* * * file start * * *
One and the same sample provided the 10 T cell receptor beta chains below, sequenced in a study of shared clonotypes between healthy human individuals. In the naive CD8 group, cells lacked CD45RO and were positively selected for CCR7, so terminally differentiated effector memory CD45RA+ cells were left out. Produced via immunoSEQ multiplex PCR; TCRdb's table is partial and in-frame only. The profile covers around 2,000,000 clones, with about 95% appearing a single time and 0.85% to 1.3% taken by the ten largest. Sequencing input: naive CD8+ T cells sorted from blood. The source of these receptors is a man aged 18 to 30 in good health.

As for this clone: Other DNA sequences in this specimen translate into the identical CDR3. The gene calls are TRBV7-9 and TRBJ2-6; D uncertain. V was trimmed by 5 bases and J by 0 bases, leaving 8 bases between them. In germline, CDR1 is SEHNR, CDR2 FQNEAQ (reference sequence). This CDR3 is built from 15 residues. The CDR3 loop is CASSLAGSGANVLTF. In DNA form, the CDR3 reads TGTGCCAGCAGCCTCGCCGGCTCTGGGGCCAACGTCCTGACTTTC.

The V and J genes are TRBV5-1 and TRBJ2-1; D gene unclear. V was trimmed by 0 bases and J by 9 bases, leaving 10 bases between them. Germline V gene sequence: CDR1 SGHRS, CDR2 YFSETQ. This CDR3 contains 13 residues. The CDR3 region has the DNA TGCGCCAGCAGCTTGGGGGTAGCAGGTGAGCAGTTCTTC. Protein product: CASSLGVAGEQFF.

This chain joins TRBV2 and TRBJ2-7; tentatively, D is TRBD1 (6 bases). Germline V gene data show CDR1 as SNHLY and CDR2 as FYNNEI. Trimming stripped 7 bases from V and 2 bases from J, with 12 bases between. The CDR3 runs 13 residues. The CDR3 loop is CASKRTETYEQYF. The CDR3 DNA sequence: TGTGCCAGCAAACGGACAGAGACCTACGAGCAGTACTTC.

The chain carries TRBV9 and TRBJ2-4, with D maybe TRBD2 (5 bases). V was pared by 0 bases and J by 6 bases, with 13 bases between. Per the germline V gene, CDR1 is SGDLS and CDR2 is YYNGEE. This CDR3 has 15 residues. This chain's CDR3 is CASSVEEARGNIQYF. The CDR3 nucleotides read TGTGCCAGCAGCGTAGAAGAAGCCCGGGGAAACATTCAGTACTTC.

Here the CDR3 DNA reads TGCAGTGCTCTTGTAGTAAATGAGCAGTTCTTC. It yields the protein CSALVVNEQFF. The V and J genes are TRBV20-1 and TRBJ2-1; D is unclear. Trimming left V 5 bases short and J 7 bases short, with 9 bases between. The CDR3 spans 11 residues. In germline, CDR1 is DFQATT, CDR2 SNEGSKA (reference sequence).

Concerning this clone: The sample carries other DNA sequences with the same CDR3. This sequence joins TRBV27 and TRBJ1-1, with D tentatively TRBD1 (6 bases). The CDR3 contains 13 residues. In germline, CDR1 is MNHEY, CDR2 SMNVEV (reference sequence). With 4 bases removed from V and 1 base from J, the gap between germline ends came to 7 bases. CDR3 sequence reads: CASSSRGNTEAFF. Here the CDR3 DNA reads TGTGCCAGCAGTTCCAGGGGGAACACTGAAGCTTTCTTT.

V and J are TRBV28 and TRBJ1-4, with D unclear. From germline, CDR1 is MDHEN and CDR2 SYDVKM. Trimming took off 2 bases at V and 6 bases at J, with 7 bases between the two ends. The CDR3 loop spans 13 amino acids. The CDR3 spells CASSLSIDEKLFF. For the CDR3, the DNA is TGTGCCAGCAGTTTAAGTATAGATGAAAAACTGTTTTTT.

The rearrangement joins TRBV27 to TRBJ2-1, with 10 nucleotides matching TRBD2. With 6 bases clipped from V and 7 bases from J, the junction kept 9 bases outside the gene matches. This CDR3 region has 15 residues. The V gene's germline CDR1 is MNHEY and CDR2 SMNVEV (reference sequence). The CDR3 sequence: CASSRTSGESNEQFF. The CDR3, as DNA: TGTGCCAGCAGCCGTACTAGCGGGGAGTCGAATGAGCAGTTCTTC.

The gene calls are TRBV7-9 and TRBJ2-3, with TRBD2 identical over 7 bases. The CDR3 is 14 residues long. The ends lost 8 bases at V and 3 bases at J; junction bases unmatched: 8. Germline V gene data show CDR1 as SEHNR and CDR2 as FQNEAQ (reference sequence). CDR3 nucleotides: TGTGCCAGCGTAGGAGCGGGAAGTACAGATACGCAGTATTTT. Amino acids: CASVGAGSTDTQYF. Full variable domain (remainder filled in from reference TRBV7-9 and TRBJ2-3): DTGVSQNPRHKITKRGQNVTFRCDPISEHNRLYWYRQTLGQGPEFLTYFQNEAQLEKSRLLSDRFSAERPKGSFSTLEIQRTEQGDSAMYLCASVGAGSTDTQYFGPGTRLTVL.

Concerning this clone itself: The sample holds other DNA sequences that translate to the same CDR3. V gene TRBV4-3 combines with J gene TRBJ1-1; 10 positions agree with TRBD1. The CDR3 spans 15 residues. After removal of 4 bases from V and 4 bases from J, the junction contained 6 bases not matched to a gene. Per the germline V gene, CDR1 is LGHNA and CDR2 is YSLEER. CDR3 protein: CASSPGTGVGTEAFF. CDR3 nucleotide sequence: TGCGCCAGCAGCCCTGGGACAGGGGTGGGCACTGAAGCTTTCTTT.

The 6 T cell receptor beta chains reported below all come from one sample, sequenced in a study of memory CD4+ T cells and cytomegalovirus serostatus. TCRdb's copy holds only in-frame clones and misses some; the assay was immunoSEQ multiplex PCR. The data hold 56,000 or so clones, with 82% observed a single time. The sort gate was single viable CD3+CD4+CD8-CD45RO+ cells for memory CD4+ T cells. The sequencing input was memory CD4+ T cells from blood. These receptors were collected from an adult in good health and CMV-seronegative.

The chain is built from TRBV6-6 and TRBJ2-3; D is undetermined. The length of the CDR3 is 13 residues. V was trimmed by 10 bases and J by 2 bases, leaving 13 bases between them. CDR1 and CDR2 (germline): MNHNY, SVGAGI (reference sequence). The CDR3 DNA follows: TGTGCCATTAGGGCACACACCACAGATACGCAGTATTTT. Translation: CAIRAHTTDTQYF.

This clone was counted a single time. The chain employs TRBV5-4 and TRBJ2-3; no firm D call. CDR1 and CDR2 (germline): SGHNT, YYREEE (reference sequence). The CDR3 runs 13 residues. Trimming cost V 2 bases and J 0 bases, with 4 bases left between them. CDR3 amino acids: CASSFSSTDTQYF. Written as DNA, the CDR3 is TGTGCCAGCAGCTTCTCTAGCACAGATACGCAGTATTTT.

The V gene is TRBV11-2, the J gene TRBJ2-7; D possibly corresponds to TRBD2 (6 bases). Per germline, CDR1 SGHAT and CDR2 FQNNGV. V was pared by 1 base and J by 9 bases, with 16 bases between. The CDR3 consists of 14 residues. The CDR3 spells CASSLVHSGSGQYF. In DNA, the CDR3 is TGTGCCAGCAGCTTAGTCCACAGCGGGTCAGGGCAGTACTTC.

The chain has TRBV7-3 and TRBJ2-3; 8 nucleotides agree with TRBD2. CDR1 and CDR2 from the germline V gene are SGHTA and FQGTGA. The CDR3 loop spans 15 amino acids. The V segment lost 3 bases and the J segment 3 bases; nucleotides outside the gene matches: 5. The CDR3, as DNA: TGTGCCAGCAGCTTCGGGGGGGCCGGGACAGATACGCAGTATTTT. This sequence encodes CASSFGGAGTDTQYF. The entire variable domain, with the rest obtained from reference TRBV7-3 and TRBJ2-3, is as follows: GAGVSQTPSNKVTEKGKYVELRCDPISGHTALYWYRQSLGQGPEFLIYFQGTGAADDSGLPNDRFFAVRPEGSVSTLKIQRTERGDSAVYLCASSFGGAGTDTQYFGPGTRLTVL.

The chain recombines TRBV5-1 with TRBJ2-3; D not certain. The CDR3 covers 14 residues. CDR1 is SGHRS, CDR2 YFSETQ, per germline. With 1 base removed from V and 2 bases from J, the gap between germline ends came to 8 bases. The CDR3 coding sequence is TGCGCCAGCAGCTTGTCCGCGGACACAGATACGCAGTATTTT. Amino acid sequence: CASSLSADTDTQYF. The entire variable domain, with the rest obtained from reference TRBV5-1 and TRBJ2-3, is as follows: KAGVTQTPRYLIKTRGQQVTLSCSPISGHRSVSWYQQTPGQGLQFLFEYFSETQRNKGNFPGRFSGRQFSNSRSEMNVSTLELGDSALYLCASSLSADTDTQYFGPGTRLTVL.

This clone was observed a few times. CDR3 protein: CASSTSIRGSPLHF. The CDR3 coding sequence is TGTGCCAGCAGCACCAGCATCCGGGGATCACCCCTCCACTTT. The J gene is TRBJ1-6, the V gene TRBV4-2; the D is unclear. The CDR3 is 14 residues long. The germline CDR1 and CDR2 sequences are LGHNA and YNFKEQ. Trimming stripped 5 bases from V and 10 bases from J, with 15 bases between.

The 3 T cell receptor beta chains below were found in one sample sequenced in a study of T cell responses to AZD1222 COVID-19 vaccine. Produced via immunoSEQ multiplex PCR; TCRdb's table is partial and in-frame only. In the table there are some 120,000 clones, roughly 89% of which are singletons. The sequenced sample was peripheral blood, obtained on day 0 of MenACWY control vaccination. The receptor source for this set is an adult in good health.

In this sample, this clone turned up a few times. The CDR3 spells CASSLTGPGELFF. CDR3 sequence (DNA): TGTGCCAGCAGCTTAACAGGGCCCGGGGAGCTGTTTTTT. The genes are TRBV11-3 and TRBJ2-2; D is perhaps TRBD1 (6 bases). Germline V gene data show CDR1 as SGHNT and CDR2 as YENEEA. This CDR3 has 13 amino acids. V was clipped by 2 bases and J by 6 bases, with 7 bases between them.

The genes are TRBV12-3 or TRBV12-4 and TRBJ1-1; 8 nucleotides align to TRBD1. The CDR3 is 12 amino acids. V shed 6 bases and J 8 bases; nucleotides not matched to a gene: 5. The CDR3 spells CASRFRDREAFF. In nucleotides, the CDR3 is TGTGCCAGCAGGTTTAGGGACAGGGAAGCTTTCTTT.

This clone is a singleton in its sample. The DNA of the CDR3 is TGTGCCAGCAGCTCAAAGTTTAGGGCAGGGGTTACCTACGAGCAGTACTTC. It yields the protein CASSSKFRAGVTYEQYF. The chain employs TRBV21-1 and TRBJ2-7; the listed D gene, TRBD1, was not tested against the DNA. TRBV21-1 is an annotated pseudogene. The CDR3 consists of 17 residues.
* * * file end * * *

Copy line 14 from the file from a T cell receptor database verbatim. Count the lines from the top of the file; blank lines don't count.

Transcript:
This clone was counted a single time. The chain employs TRBV5-4 and TRBJ2-3; no firm D call. CDR1 and CDR2 (germline): SGHNT, YYREEE (reference sequence). The CDR3 runs 13 residues. Trimming cost V 2 bases and J 0 bases, with 4 bases left between them. CDR3 amino acids: CASSFSSTDTQYF. Written as DNA, the CDR3 is TGTGCCAGCAGCTTCTCTAGCACAGATACGCAGTATTTT.